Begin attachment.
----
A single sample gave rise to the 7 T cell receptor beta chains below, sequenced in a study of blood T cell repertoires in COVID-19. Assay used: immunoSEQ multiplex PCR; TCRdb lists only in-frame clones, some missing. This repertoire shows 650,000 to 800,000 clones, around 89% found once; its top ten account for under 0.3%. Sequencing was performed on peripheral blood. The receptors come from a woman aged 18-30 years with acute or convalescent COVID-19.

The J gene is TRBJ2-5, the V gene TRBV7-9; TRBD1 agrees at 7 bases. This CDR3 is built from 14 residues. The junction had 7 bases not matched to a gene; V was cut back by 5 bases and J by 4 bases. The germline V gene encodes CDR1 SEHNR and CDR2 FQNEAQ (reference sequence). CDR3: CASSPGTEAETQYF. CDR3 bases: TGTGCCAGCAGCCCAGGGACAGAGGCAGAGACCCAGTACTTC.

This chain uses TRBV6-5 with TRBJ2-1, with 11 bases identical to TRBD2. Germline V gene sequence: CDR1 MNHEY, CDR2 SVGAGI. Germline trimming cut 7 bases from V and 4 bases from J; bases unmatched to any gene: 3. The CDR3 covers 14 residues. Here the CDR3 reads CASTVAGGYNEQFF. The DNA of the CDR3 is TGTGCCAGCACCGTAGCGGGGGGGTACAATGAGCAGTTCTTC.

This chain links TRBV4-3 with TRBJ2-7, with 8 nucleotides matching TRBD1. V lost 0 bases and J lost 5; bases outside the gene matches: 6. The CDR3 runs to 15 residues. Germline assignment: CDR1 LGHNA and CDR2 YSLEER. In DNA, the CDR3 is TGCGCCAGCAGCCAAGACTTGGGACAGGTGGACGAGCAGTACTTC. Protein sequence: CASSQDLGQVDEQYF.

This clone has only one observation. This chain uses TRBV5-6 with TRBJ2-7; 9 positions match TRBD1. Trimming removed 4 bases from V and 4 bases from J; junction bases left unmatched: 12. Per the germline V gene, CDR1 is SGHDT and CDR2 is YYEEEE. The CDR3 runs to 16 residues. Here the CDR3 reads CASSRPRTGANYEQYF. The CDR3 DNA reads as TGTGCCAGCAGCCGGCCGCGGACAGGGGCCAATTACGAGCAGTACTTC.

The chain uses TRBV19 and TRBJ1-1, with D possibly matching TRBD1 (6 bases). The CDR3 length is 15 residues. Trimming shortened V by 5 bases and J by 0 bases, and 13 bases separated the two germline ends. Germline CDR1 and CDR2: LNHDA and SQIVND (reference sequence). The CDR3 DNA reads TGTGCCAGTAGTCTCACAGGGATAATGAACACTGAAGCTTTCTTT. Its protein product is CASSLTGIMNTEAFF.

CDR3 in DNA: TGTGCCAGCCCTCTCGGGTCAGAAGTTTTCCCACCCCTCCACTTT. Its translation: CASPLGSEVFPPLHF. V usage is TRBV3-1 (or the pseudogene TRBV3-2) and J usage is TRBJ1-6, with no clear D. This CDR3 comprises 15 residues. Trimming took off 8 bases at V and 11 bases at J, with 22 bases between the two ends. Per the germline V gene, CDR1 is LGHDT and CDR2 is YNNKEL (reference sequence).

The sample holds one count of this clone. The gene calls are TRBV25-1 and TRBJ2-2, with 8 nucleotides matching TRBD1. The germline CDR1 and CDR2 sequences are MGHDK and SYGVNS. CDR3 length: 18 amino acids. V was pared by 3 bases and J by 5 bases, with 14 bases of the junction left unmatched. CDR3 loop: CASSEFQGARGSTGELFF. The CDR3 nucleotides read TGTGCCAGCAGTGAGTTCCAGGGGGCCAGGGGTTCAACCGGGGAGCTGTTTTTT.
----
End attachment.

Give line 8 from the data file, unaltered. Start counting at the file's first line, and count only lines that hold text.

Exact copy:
The sample holds one count of this clone. The gene calls are TRBV25-1 and TRBJ2-2, with 8 nucleotides matching TRBD1. The germline CDR1 and CDR2 sequences are MGHDK and SYGVNS. CDR3 length: 18 amino acids. V was pared by 3 bases and J by 5 bases, with 14 bases of the junction left unmatched. CDR3 loop: CASSEFQGARGSTGELFF. The CDR3 nucleotides read TGTGCCAGCAGTGAGTTCCAGGGGGCCAGGGGTTCAACCGGGGAGCTGTTTTTT.